Tuesday, March 1, 2011
Applying for a Chinese Visa
Gaining access to China in the 1960s was nigh on impossible without an invitation from the Chinese Government but I was determined to get there somehow.
Since the establishment of the Peoples’ Republic in 1949 nearly all foreigners had been expelled and there were relatively few countries that maintained diplomatic relations. Two academic friends had succeeded but they had letters of introduction from Chinese contacts whereas I had nothing. Despite that I still decided to give it a go.
I had been told that the only visa that I could expect to get was a transit visa and that would be for 14 days. When you think of it, there was really no reason why China should grant any transit visas for travelers from Europe so I had to create something.
The Soviet State travel bureau, Intourist was happy to sell me a ticket on the Moscow – Peking Express, so that was stage one. The next step was to send a reply paid cable to Luxingshe, the Chinese State travel bureau, requesting hotel accommodation in the capital.
Needless to say the Chinese did not reply but they did have my money for the replied paid cable.
With these two items in place I rocked up to the Chinese Embassy in London to apply for a visa.
As I approached the building I noticed that all the blinds on the windows facing the street were drawn and it looked as if the embassy was closed. However, when I rang the bell the door was opened and I was pointed up a long staircase to reception. There sat a man in a black Mao-style suit with a pair of scissors in his hand, cutting up papers. ‘Visa’ I said? And was wordlessly passed a form to complete. I filled in my details and attached two photographs and waited, and waited while the receptionist continued to cut paper. Nobody came and nobody went. Nothing happened. It was like waiting for Godot. Closing time came and the receptionist indicated that I should leave. I left.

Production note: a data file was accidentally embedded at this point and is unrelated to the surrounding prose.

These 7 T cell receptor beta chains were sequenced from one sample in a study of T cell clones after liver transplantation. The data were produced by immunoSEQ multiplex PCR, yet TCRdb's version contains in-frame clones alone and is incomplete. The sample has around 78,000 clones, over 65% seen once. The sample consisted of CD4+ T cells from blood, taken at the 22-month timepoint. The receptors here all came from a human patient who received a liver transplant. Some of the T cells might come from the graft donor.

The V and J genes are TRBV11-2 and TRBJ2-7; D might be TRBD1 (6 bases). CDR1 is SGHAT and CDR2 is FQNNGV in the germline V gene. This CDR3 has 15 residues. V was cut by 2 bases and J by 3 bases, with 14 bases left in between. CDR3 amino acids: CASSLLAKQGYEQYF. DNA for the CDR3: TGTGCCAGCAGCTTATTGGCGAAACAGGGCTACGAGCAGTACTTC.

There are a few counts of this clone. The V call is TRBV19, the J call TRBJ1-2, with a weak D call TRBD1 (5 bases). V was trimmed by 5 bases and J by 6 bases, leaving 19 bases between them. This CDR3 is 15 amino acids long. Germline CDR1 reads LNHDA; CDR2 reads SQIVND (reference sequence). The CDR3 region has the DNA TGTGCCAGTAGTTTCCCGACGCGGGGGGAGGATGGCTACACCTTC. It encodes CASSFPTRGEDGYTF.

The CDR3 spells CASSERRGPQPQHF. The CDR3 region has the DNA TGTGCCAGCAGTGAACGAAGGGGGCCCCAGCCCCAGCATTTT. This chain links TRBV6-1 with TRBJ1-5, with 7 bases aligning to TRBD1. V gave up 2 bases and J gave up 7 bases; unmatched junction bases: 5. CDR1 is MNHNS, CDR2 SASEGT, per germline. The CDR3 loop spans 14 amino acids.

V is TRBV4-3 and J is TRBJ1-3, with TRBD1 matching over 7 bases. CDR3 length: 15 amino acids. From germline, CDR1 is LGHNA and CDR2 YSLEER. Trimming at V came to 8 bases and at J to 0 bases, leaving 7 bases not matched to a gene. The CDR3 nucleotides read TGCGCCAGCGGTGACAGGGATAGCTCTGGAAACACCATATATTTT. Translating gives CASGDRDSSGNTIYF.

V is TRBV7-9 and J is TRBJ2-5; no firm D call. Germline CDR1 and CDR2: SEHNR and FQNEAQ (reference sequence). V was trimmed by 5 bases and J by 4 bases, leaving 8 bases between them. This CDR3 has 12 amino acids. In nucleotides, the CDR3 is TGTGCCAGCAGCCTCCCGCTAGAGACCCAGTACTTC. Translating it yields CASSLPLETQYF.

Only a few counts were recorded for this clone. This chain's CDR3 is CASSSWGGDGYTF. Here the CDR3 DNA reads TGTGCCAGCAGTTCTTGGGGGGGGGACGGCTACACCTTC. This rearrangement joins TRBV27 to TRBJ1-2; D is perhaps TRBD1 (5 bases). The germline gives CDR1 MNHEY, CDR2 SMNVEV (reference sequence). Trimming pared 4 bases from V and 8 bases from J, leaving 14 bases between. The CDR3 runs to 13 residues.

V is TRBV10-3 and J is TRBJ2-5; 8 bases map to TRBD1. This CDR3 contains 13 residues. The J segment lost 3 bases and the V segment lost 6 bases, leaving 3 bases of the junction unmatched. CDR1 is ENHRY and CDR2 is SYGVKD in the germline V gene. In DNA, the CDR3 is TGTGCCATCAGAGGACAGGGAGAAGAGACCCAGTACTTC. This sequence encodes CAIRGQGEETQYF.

The next day, Friday, I arrived at the opening hour and the blinds were still drawn. I climbed the staircase and said good morning to the scissor man and waited. At lunchtime he indicated that I should leave and pointed to his watch. I returned at two o’clock and continued to wait. Closing time came and once again I was politely evicted. The only interruption to my reverie had been the arrival of the post and a courier. This was real isolationism.
I returned on Monday morning and resumed my wait. After about two hours a man came out and explained to me that it was really not possible for someone to just decide they would like to visit China. ‘But, but, but’, I said, ‘I have bought a ticket from Moscow to Peking; tried to book a hotel, even sent money for the reply paid cable so at the very least the Peoples’ Republic should repay me that part’. The man nodded and walked out. Closing time came and I left the embassy.
The next day (Day Four) I resumed my place facing the scissor man and maybe an hour had gone by when suddenly in swept a new person.
‘Mr Blackall’ he said. ‘You are a nuisance’. His English was impeccable. ‘Why don’t you take the train straight across Siberia?’
‘Because the ports are all frozen up in winter.’ I didn’t know this to be true but he seemed to accept it.
‘Oh, all right’, he said. ‘Have you got enough money?’
‘Yes, yes’ I said, making a pile of Persian reals, Russian roubles, Japanese yen, a few hundred US dollars, and other assorted currencies. It was a large pile but the value was insignificant.
‘Give me your passport and come back in an hour.’
With passport and visa in hand I literally danced along the street.